The crucial trials Medtronic has had to pause
Covid-19 could mean Medtronic loses out to Abbott, its rival in the mitral valve space.
Geoff Martha has taken over as chief executive of Medtronic in less than ideal circumstances. The world’s largest medtech has been hit hard by patients delaying elective surgical procedures so as to stay out of hospital while the Covid-19 pandemic rages on. Last week Medtronic said its weekly US sales for the past few weeks had declined around 60% year over year.
This is bad enough. But the group also said it would pause enrolment into its clinical trials currently recruiting patients, “to allow hospital clinical resources to focus on fighting Covid-19”. This could have a longer-term effect, delaying the launch of some of its important new products, most notably Intrepid, its transcatheter mitral valve.
The pivotal US trial of Intrepid is – or was – still in its recruitment phase. The Apollo study aimed to sign up 1,600 patients with moderate or severe symptomatic mitral regurgitation and compare the minimally invasive valve with surgical valve implantation. Results were expected in the third quarter of 2021.
This is now in doubt, which is a concern since Abbott Laboratories is hot on Medtronic’s heels. Abbott’s US pivotal of its own mitral valve, Tendyne, is scheduled to conclude in spring 2022, and the group has said nothing about halting recruitment into this or any other study. If Abbott can keep its trial on track, Medtronic’s first mover advantage could shrink or disappear entirely.
|The mitral race: Medtronic and Abbott's US pivotal studies|
|Company||Device||Trial name||N||PCD||Trial ID|
|Abbott Laboratories||Tendyne||Summit||958||Jun 2022||NCT03433274|
|PCD = primary completion date. Source: Clinicaltrials.gov & company communications.|
Another transcatheter valve trial will also be affected by the trial halt. A small study of the Harmony pulmonary valve had been expected to read out in the coming months but according to clinicaltrials.gov is still recruiting patients. This could slow Medtronic’s plans to add a second pulmonary valve to its offering – its Melody device has been on sale in Europe since 2006 and in the US since 2010.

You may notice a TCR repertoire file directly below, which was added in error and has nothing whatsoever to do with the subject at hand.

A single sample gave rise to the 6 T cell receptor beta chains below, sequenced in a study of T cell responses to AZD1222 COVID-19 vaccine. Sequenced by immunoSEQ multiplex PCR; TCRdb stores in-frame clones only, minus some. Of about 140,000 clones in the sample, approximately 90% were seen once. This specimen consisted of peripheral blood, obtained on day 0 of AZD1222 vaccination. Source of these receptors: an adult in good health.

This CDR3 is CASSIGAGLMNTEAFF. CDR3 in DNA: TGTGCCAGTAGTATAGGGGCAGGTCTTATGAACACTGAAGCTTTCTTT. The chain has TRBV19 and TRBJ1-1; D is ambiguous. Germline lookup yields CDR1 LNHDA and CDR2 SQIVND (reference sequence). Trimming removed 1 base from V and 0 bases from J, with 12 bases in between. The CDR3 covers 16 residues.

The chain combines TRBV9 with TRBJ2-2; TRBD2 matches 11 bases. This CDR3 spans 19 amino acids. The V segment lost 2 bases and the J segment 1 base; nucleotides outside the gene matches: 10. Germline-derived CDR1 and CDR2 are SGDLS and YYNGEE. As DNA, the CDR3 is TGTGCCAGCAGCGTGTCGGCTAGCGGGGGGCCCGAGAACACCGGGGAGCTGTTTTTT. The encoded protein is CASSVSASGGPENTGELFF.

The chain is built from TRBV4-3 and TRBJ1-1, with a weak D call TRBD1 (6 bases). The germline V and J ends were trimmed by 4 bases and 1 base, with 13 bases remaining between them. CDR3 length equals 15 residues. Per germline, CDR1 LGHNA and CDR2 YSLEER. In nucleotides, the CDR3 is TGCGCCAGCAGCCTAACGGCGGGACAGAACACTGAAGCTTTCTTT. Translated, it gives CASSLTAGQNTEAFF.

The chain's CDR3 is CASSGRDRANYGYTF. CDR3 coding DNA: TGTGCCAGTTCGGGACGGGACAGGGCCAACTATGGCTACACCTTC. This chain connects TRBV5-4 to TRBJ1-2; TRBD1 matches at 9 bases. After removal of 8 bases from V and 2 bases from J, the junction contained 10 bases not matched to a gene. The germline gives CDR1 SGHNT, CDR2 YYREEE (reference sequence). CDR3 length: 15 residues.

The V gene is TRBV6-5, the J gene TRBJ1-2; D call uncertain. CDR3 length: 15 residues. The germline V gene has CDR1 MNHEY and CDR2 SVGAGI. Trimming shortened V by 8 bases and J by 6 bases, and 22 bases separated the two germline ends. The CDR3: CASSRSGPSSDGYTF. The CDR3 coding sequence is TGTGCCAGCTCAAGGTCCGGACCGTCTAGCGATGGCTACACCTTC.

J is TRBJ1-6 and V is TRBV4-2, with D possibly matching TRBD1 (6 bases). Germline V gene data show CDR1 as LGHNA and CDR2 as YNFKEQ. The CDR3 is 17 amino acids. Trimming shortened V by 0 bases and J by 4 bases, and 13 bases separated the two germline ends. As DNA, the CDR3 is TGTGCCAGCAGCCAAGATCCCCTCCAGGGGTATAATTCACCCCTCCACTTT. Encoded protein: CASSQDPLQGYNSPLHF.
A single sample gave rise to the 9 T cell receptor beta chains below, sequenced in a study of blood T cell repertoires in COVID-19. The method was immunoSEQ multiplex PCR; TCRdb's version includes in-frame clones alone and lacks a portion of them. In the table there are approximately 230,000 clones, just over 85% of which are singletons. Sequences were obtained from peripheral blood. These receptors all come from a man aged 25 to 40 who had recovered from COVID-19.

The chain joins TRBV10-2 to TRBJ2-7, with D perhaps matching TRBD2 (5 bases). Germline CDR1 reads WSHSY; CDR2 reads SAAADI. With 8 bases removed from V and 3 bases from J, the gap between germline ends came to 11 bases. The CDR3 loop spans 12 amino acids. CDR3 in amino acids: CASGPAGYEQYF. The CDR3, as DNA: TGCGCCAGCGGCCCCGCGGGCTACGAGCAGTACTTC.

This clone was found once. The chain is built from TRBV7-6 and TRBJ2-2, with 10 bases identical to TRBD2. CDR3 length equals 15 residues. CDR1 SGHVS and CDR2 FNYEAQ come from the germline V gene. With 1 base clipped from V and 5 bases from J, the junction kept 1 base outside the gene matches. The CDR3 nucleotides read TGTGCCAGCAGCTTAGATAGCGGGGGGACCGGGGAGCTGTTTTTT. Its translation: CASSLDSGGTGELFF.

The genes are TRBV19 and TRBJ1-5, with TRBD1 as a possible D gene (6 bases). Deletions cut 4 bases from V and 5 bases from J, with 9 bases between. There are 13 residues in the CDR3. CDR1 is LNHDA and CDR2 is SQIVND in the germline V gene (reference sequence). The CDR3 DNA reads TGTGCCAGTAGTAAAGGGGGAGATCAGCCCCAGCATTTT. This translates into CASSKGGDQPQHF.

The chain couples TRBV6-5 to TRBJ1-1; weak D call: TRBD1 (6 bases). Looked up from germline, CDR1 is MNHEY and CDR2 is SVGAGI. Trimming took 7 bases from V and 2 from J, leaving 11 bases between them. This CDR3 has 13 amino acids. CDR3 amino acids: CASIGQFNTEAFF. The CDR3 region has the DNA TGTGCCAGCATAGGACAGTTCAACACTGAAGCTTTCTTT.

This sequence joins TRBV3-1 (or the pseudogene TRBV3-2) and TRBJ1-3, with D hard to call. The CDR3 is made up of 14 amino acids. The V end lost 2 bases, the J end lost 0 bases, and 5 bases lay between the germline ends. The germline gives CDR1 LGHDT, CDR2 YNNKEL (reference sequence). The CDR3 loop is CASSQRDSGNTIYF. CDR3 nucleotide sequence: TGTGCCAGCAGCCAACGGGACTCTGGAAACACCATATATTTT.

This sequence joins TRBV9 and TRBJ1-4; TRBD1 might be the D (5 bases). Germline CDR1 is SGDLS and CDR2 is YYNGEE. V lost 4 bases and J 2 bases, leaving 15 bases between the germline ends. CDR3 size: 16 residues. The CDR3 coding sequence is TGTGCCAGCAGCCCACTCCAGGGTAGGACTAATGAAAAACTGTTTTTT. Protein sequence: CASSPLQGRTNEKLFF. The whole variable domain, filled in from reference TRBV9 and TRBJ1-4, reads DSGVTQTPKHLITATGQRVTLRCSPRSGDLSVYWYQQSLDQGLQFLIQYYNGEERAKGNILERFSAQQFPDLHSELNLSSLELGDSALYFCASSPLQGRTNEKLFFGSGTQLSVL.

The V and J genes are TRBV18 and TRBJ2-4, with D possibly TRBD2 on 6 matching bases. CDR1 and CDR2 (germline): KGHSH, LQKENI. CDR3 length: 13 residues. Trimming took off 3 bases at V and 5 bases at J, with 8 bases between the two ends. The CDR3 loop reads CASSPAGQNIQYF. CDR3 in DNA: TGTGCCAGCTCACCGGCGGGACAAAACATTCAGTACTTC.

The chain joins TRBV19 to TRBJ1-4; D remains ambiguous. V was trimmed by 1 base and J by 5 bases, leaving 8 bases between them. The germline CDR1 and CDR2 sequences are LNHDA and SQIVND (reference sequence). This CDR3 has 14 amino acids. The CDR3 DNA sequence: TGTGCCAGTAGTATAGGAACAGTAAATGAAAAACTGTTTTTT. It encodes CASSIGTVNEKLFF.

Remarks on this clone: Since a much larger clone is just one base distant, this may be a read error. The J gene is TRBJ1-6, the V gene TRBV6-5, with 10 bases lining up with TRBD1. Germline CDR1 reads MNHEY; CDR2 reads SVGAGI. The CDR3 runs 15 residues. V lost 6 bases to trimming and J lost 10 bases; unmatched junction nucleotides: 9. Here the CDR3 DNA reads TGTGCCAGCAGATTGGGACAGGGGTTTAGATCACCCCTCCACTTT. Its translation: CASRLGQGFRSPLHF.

Lastly, a trial investigating the application of Medtronic’s Visualase laser ablation system to temporal lobe epilepsy could be delayed beyond 2022. The device is used under MRI guidance, and is approved as a surgical device for many different applications; this trial specifically examines its use in patients with drug-resistant epilepsy, a significant unmet need.
Of these trials, Apollo is by far the most important to Medtronic’s ambitions. The table below shows EvaluateMedTech’s consensus sales forecasts for the top five medtechs in 2026, and while Medtronic is still forecast to be at the top Abbott is set to climb the rankings. If Apollo is halted for six months or so and Summit continues as scheduled, the valves could be launched in the US at roughly the same time, giving Abbott a better chance than it might otherwise have had.
|Top 5 medtech companies in 2026|
|Total medtech sales 2019 ($bn)||Total medtech sales 2026e ($bn)||CAGR||Market share 2019||Market share 2026e|
|Johnson & Johnson||26.0||33.1||+4%||5.7%||4.6%|
Medtronic will report its full-year results for fiscal 2020 next month, and has already cautioned that it expects further pressure from the pandemic, stating that its results will reflect an additional month of impact compared with many other companies that operate on a calendar-based fiscal year.
It also set out where it expects to see the most dramatic effects. The products used in more urgent procedures such as pacemakers and its Solitaire device, used to treat ischaemic stroke, are likely to continue selling; its cryoablation catheters, used in atrial fibrillation, and attempts to move diabetes patients onto its insulin pumps, might be less resilient.
|Medtronic’s therapies – urgent vs elective|
|More urgent||Moderately elective||More elective|
|Cardiac and vascular|
|Pacing||Implanted defibrillators||Atrial fibrillation|
|Minimally invasive therapies|
|Surgery: appendectomy, bowel obstruction, trauma||Surgery: CABG, oncology||Surgery: bariatric, hysterectomy, hernia|
|Respiratory and patient monitoring||Gastrointestinal|
|Spine trauma||Brain modulation||Other spine|
|Neurovascular: ischaemic stroke||Neurovascular: haemorrhagic stroke||Pain therapies|
|Ear, nose and throat|
|Diabetes supplies||New insulin pump starts|
|TAVR = transcatheter aortic valve replacement. CABG = coronary artery bypass graft.Source: adapted from Medtronic release.|